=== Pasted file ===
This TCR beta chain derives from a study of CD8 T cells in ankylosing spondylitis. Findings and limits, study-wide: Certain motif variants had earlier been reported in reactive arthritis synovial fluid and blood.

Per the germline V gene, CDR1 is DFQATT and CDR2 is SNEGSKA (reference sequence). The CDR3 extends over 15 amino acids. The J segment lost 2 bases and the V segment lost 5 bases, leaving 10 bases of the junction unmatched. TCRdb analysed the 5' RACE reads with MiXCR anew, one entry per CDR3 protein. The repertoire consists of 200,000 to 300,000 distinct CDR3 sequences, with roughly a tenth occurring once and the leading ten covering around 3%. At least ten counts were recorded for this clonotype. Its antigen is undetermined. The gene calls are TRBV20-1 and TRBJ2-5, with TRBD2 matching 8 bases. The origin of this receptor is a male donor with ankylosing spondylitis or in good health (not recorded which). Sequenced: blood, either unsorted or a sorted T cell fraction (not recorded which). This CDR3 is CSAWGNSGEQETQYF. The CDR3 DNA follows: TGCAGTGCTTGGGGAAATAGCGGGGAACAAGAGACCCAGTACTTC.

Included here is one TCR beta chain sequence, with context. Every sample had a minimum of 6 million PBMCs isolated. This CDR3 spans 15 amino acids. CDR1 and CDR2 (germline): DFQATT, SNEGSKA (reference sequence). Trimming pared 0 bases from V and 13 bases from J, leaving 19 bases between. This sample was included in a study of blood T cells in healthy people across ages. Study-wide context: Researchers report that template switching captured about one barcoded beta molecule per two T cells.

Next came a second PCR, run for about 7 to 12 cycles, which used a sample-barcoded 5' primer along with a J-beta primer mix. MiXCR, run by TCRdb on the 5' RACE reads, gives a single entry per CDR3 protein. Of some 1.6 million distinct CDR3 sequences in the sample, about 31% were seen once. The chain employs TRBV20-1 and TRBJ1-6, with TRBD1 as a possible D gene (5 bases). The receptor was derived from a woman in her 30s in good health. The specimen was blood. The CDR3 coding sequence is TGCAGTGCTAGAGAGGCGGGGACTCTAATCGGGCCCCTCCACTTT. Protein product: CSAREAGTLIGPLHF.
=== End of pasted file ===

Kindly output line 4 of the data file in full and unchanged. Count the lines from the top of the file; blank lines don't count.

Next came a second PCR, run for about 7 to 12 cycles, which used a sample-barcoded 5' primer along with a J-beta primer mix. MiXCR, run by TCRdb on the 5' RACE reads, gives a single entry per CDR3 protein. Of some 1.6 million distinct CDR3 sequences in the sample, about 31% were seen once. The chain employs TRBV20-1 and TRBJ1-6, with TRBD1 as a possible D gene (5 bases). The receptor was derived from a woman in her 30s in good health. The specimen was blood. The CDR3 coding sequence is TGCAGTGCTAGAGAGGCGGGGACTCTAATCGGGCCCCTCCACTTT. Protein product: CSAREAGTLIGPLHF.